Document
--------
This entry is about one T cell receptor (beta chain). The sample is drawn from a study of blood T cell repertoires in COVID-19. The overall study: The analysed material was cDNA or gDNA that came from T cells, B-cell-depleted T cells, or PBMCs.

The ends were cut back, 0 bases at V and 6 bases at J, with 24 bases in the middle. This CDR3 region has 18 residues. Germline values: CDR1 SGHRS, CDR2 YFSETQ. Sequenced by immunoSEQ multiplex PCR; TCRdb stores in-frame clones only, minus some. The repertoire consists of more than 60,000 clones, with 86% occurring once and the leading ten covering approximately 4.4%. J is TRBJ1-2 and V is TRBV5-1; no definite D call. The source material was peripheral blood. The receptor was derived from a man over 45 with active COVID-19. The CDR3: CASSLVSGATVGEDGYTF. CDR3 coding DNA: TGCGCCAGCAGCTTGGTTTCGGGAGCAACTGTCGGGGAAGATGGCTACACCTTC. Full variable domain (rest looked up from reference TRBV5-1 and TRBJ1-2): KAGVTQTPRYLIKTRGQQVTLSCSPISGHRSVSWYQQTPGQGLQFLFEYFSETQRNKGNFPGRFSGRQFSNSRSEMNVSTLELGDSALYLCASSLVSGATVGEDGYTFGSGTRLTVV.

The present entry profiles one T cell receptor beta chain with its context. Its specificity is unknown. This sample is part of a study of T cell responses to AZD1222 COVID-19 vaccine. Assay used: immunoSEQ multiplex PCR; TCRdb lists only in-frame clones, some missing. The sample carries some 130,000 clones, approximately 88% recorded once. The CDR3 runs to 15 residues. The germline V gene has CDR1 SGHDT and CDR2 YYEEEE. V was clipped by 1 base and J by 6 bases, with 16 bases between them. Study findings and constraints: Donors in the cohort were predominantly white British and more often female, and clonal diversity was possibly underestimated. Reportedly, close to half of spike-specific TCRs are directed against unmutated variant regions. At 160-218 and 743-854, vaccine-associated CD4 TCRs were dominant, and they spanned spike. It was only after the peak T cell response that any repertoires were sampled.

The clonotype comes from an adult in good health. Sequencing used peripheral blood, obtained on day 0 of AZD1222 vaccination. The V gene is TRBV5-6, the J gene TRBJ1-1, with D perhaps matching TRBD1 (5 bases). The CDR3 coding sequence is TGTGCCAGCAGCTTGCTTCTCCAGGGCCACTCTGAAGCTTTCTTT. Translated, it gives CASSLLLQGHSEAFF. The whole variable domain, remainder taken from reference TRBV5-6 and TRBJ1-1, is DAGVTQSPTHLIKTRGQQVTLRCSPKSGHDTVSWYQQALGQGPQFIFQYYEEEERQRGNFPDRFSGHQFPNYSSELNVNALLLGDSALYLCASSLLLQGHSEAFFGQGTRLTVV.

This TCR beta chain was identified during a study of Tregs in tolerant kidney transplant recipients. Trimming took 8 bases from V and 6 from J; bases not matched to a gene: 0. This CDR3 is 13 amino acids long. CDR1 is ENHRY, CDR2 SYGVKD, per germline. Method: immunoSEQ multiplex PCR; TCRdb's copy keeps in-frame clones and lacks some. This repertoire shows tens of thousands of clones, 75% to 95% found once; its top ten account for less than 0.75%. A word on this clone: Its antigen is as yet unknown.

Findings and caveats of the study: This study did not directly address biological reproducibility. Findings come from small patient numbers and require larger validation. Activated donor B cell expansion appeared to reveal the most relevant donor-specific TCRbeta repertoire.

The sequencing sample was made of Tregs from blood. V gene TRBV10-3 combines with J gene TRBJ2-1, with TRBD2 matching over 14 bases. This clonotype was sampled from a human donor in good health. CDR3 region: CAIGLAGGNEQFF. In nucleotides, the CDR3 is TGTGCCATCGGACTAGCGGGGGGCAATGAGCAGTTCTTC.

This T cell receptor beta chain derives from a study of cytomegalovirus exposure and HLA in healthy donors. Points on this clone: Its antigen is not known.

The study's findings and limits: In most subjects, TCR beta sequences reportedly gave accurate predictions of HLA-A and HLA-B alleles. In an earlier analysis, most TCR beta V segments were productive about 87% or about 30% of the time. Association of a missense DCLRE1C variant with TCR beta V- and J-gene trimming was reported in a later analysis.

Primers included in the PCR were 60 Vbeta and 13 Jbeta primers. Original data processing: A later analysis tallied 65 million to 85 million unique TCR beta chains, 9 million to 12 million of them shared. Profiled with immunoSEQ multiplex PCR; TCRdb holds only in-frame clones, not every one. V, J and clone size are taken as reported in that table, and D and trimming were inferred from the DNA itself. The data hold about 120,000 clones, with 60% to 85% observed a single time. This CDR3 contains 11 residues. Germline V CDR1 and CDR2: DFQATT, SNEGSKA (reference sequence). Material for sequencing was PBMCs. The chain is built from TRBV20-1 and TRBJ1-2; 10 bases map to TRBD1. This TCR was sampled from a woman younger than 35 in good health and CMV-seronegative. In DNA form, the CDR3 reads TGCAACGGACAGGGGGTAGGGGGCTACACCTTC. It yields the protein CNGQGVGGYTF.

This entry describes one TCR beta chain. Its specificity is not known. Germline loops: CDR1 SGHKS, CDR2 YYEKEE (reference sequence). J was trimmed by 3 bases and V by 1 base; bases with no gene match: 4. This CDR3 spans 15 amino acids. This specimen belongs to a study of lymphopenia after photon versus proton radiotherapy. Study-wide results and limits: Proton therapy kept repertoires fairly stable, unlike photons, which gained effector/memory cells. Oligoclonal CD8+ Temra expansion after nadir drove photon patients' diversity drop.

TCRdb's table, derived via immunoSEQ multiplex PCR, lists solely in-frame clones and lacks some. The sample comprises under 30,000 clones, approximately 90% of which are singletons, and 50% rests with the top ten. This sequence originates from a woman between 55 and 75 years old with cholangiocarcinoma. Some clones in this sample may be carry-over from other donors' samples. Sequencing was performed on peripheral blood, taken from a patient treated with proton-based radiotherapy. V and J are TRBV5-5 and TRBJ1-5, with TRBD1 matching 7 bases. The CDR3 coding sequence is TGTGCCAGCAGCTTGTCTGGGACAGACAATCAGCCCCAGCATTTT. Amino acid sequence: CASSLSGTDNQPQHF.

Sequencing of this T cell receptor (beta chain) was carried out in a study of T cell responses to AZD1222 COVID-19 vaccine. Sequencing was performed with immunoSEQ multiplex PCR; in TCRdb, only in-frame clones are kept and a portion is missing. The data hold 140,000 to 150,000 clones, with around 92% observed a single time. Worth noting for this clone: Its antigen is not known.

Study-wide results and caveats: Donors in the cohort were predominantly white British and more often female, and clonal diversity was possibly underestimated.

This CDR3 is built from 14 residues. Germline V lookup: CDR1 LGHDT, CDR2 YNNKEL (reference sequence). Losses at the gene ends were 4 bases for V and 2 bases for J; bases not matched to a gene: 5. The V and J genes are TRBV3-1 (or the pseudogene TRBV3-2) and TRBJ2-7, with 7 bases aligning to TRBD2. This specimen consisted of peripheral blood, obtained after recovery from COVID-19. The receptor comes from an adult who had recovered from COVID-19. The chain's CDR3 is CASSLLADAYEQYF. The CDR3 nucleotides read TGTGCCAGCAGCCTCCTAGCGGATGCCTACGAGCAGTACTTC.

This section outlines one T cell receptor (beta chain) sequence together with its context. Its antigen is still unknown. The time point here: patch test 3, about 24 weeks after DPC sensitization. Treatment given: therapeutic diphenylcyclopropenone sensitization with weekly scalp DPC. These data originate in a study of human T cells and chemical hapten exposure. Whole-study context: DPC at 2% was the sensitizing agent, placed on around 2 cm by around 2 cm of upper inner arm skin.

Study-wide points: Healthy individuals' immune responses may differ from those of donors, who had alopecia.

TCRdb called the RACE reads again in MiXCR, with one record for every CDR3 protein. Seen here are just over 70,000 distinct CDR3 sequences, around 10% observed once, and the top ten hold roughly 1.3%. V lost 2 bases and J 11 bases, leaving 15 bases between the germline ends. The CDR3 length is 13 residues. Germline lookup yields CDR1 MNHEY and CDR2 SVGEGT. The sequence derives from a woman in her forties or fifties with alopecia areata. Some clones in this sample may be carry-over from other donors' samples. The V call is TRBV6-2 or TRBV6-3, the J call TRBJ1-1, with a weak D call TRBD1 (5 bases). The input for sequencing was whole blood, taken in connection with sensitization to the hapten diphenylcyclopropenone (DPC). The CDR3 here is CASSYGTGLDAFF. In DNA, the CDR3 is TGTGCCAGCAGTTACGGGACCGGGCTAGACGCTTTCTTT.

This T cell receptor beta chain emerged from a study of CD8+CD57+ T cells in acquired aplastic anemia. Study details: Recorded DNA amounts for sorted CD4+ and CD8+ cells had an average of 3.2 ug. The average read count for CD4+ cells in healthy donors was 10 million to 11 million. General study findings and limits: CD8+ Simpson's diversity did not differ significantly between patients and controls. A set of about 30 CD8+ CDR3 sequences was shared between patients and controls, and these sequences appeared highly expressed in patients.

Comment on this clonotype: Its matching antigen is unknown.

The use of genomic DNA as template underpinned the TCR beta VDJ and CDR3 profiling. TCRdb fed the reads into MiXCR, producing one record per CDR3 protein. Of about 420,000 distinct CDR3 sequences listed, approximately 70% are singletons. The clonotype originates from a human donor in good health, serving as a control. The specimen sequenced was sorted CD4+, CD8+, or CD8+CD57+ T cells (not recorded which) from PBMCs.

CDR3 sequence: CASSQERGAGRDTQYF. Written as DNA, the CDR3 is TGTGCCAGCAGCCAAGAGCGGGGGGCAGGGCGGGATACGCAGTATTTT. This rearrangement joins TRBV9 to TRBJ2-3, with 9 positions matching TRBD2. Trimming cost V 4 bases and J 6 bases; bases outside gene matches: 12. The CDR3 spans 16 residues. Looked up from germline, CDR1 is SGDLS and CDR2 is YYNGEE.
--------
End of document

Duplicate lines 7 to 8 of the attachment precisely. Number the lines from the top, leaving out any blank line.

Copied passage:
The sequencing sample was made of Tregs from blood. V gene TRBV10-3 combines with J gene TRBJ2-1, with TRBD2 matching over 14 bases. This clonotype was sampled from a human donor in good health. CDR3 region: CAIGLAGGNEQFF. In nucleotides, the CDR3 is TGTGCCATCGGACTAGCGGGGGGCAATGAGCAGTTCTTC.

This T cell receptor beta chain derives from a study of cytomegalovirus exposure and HLA in healthy donors. Points on this clone: Its antigen is not known.